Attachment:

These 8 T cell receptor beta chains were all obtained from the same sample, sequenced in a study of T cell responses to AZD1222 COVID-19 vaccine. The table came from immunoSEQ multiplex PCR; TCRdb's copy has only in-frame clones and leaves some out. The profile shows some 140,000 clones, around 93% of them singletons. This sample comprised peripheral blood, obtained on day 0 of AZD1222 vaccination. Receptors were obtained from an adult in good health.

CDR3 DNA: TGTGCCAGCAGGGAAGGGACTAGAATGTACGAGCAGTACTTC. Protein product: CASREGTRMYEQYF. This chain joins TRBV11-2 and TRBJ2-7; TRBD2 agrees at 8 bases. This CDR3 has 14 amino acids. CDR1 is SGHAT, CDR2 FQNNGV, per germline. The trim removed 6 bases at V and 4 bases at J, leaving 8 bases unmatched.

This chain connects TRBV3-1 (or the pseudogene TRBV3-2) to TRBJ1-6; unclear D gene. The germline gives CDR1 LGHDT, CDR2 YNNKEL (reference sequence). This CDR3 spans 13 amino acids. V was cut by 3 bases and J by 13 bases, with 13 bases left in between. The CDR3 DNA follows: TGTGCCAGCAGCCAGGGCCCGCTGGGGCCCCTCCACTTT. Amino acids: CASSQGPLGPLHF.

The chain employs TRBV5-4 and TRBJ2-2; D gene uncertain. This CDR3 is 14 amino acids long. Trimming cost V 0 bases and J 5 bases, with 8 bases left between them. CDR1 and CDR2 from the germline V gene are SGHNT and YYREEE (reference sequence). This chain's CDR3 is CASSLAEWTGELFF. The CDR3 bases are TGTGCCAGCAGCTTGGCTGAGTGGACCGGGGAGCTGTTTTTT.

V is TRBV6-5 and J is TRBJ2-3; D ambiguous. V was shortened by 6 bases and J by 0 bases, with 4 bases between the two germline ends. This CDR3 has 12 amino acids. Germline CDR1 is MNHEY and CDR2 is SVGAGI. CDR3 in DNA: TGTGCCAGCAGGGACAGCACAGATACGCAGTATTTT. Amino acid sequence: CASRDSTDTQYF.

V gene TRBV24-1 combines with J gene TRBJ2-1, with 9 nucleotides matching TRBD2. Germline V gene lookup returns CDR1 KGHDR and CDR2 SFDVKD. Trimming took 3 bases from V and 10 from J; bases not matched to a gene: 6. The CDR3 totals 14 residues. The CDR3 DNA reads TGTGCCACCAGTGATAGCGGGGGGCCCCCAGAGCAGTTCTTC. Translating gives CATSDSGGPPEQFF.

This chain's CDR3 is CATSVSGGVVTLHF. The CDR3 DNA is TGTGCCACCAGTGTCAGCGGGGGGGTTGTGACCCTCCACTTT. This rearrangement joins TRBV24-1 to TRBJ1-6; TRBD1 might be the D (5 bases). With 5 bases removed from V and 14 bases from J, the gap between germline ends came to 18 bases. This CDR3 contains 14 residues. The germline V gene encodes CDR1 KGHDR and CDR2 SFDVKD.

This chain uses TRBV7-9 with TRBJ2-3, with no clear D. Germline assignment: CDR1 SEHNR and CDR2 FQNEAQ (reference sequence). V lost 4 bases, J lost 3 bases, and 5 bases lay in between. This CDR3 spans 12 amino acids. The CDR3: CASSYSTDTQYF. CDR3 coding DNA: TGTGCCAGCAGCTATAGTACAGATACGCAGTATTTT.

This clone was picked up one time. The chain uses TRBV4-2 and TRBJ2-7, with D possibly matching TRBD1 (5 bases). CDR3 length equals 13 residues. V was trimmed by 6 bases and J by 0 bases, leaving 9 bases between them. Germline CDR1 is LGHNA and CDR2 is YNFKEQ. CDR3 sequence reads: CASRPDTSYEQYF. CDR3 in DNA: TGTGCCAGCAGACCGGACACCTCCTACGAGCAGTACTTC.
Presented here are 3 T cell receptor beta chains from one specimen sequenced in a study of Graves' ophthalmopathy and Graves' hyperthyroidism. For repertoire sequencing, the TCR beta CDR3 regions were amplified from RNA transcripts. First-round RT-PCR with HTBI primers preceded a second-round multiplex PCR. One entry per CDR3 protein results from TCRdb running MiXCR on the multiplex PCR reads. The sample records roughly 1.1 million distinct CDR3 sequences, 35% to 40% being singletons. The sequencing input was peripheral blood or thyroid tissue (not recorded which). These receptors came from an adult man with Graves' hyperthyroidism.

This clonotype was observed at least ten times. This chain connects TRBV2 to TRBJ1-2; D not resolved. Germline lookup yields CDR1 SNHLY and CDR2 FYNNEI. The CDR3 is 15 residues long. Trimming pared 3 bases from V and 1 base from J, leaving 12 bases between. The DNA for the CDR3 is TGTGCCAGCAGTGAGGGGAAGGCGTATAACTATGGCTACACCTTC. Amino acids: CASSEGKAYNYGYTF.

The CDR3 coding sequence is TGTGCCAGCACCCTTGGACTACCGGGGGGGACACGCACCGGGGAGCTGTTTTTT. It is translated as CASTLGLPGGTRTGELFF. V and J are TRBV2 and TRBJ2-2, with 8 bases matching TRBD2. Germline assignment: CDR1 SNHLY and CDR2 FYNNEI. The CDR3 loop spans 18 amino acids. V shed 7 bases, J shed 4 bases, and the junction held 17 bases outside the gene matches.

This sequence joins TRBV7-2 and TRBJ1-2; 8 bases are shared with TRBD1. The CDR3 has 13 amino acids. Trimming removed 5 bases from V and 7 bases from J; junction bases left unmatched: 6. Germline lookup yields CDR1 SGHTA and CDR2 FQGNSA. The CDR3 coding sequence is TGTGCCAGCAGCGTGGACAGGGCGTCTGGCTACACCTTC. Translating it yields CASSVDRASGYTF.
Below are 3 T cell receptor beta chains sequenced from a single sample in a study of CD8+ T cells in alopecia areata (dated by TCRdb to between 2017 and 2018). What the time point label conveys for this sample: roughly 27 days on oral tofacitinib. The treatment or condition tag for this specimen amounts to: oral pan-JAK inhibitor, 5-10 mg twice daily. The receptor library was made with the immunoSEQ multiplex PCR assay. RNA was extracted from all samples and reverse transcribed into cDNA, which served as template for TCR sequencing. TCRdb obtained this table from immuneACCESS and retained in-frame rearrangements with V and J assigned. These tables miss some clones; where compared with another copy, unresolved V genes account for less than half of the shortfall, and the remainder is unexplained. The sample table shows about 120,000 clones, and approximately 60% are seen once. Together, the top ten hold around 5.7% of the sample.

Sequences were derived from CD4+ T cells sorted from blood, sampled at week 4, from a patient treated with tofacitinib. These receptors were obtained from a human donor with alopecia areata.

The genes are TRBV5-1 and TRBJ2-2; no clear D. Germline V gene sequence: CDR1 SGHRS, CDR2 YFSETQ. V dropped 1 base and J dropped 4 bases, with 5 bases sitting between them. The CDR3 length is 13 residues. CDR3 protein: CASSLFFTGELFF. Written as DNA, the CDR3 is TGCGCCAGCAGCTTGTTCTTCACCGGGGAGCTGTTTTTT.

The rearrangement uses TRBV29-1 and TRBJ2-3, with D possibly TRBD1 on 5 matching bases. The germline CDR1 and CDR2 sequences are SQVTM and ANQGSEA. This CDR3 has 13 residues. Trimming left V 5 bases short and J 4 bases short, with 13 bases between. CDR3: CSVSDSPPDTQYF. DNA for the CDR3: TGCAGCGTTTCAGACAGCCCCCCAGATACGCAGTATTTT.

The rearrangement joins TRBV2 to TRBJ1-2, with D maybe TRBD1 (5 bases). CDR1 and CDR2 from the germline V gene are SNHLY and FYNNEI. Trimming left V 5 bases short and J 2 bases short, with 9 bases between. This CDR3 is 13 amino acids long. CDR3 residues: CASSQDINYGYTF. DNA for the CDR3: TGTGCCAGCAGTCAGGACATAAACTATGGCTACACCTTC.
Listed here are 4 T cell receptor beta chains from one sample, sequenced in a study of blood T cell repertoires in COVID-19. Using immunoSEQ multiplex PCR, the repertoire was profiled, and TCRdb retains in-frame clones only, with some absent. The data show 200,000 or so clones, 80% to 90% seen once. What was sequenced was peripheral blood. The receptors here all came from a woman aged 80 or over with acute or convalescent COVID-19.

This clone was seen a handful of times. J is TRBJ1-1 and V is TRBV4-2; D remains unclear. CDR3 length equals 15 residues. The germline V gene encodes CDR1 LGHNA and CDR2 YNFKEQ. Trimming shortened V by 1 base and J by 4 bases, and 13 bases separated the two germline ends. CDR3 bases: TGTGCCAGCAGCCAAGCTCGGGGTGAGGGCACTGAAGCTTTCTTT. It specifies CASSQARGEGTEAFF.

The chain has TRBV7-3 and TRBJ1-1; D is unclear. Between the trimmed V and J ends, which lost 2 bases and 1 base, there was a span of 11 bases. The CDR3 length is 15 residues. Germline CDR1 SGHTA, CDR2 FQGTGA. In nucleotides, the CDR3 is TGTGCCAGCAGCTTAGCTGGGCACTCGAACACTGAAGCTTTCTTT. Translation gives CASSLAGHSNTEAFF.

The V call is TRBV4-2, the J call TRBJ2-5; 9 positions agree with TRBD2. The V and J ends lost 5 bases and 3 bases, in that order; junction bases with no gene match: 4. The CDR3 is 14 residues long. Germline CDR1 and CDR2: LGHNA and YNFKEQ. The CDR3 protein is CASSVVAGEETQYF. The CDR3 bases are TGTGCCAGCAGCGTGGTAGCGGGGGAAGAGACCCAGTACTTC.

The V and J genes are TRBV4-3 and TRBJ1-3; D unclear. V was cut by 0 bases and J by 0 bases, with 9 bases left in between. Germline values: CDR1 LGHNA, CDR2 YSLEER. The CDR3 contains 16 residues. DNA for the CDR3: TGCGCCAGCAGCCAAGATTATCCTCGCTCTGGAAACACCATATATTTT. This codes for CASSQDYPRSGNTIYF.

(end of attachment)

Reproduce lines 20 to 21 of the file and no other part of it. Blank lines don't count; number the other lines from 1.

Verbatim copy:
This clone was seen a handful of times. J is TRBJ1-1 and V is TRBV4-2; D remains unclear. CDR3 length equals 15 residues. The germline V gene encodes CDR1 LGHNA and CDR2 YNFKEQ. Trimming shortened V by 1 base and J by 4 bases, and 13 bases separated the two germline ends. CDR3 bases: TGTGCCAGCAGCCAAGCTCGGGGTGAGGGCACTGAAGCTTTCTTT. It specifies CASSQARGEGTEAFF.

The chain has TRBV7-3 and TRBJ1-1; D is unclear. Between the trimmed V and J ends, which lost 2 bases and 1 base, there was a span of 11 bases. The CDR3 length is 15 residues. Germline CDR1 SGHTA, CDR2 FQGTGA. In nucleotides, the CDR3 is TGTGCCAGCAGCTTAGCTGGGCACTCGAACACTGAAGCTTTCTTT. Translation gives CASSLAGHSNTEAFF.